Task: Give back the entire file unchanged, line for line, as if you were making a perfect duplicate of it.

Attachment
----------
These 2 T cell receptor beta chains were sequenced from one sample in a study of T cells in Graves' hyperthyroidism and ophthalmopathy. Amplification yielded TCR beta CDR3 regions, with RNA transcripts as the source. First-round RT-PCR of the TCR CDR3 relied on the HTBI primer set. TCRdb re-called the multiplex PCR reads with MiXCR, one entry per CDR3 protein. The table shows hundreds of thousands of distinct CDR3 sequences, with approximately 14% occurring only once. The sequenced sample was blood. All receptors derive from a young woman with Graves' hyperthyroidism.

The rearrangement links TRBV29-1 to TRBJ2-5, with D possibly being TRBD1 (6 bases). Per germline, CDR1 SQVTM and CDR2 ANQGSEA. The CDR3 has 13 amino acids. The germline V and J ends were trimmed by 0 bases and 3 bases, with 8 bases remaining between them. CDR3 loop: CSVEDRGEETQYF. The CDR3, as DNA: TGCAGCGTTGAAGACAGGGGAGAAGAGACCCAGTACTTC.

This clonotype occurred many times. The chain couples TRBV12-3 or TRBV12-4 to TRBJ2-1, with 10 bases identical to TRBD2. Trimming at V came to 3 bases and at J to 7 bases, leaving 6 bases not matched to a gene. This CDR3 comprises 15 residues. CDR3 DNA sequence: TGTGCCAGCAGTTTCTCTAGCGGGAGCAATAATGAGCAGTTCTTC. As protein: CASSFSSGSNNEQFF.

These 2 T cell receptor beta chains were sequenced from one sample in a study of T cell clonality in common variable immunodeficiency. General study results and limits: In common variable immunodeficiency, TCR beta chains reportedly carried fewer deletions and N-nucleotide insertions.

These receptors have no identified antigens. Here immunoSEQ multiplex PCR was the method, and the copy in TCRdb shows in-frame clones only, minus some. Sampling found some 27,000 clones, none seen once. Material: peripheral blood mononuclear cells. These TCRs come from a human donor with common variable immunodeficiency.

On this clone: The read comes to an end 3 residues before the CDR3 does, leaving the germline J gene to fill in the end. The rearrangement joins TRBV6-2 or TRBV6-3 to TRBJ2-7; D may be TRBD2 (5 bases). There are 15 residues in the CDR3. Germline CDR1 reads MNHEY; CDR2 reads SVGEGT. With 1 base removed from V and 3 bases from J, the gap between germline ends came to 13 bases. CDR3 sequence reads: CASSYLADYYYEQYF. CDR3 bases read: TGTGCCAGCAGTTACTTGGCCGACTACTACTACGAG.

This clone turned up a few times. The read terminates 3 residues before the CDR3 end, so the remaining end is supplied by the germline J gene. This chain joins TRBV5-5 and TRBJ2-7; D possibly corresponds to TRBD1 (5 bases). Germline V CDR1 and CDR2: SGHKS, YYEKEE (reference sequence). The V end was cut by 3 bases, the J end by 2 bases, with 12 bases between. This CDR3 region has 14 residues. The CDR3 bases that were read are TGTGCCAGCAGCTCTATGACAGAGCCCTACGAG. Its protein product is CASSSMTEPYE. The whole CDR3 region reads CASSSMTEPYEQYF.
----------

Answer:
These 2 T cell receptor beta chains were sequenced from one sample in a study of T cells in Graves' hyperthyroidism and ophthalmopathy. Amplification yielded TCR beta CDR3 regions, with RNA transcripts as the source. First-round RT-PCR of the TCR CDR3 relied on the HTBI primer set. TCRdb re-called the multiplex PCR reads with MiXCR, one entry per CDR3 protein. The table shows hundreds of thousands of distinct CDR3 sequences, with approximately 14% occurring only once. The sequenced sample was blood. All receptors derive from a young woman with Graves' hyperthyroidism.

The rearrangement links TRBV29-1 to TRBJ2-5, with D possibly being TRBD1 (6 bases). Per germline, CDR1 SQVTM and CDR2 ANQGSEA. The CDR3 has 13 amino acids. The germline V and J ends were trimmed by 0 bases and 3 bases, with 8 bases remaining between them. CDR3 loop: CSVEDRGEETQYF. The CDR3, as DNA: TGCAGCGTTGAAGACAGGGGAGAAGAGACCCAGTACTTC.

This clonotype occurred many times. The chain couples TRBV12-3 or TRBV12-4 to TRBJ2-1, with 10 bases identical to TRBD2. Trimming at V came to 3 bases and at J to 7 bases, leaving 6 bases not matched to a gene. This CDR3 comprises 15 residues. CDR3 DNA sequence: TGTGCCAGCAGTTTCTCTAGCGGGAGCAATAATGAGCAGTTCTTC. As protein: CASSFSSGSNNEQFF.

These 2 T cell receptor beta chains were sequenced from one sample in a study of T cell clonality in common variable immunodeficiency. General study results and limits: In common variable immunodeficiency, TCR beta chains reportedly carried fewer deletions and N-nucleotide insertions.

These receptors have no identified antigens. Here immunoSEQ multiplex PCR was the method, and the copy in TCRdb shows in-frame clones only, minus some. Sampling found some 27,000 clones, none seen once. Material: peripheral blood mononuclear cells. These TCRs come from a human donor with common variable immunodeficiency.

On this clone: The read comes to an end 3 residues before the CDR3 does, leaving the germline J gene to fill in the end. The rearrangement joins TRBV6-2 or TRBV6-3 to TRBJ2-7; D may be TRBD2 (5 bases). There are 15 residues in the CDR3. Germline CDR1 reads MNHEY; CDR2 reads SVGEGT. With 1 base removed from V and 3 bases from J, the gap between germline ends came to 13 bases. CDR3 sequence reads: CASSYLADYYYEQYF. CDR3 bases read: TGTGCCAGCAGTTACTTGGCCGACTACTACTACGAG.

This clone turned up a few times. The read terminates 3 residues before the CDR3 end, so the remaining end is supplied by the germline J gene. This chain joins TRBV5-5 and TRBJ2-7; D possibly corresponds to TRBD1 (5 bases). Germline V CDR1 and CDR2: SGHKS, YYEKEE (reference sequence). The V end was cut by 3 bases, the J end by 2 bases, with 12 bases between. This CDR3 region has 14 residues. The CDR3 bases that were read are TGTGCCAGCAGCTCTATGACAGAGCCCTACGAG. Its protein product is CASSSMTEPYE. The whole CDR3 region reads CASSSMTEPYEQYF.